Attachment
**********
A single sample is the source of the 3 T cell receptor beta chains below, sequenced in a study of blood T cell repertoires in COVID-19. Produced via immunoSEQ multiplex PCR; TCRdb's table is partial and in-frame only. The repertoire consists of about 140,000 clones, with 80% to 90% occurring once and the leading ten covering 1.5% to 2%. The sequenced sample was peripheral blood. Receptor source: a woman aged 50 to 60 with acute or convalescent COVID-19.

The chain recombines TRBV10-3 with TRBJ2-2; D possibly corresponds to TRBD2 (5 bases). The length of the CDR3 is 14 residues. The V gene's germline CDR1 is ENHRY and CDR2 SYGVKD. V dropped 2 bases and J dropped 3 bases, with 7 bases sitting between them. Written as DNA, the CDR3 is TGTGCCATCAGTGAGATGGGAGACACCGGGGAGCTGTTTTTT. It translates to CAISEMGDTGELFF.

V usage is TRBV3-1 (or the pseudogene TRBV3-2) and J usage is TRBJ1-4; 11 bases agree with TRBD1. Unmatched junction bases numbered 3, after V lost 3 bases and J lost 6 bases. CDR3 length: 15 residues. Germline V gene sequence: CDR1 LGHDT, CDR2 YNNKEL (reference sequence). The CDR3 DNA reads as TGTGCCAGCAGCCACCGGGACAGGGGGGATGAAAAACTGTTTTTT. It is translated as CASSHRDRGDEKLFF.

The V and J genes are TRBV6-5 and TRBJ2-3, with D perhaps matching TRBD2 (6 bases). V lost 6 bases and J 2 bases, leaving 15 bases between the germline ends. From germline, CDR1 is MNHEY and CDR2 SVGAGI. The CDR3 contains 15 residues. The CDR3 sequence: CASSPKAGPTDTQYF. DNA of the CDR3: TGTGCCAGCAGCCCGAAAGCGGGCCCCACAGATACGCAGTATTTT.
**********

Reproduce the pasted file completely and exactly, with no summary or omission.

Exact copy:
A single sample is the source of the 3 T cell receptor beta chains below, sequenced in a study of blood T cell repertoires in COVID-19. Produced via immunoSEQ multiplex PCR; TCRdb's table is partial and in-frame only. The repertoire consists of about 140,000 clones, with 80% to 90% occurring once and the leading ten covering 1.5% to 2%. The sequenced sample was peripheral blood. Receptor source: a woman aged 50 to 60 with acute or convalescent COVID-19.

The chain recombines TRBV10-3 with TRBJ2-2; D possibly corresponds to TRBD2 (5 bases). The length of the CDR3 is 14 residues. The V gene's germline CDR1 is ENHRY and CDR2 SYGVKD. V dropped 2 bases and J dropped 3 bases, with 7 bases sitting between them. Written as DNA, the CDR3 is TGTGCCATCAGTGAGATGGGAGACACCGGGGAGCTGTTTTTT. It translates to CAISEMGDTGELFF.

V usage is TRBV3-1 (or the pseudogene TRBV3-2) and J usage is TRBJ1-4; 11 bases agree with TRBD1. Unmatched junction bases numbered 3, after V lost 3 bases and J lost 6 bases. CDR3 length: 15 residues. Germline V gene sequence: CDR1 LGHDT, CDR2 YNNKEL (reference sequence). The CDR3 DNA reads as TGTGCCAGCAGCCACCGGGACAGGGGGGATGAAAAACTGTTTTTT. It is translated as CASSHRDRGDEKLFF.

The V and J genes are TRBV6-5 and TRBJ2-3, with D perhaps matching TRBD2 (6 bases). V lost 6 bases and J 2 bases, leaving 15 bases between the germline ends. From germline, CDR1 is MNHEY and CDR2 SVGAGI. The CDR3 contains 15 residues. The CDR3 sequence: CASSPKAGPTDTQYF. DNA of the CDR3: TGTGCCAGCAGCCCGAAAGCGGGCCCCACAGATACGCAGTATTTT.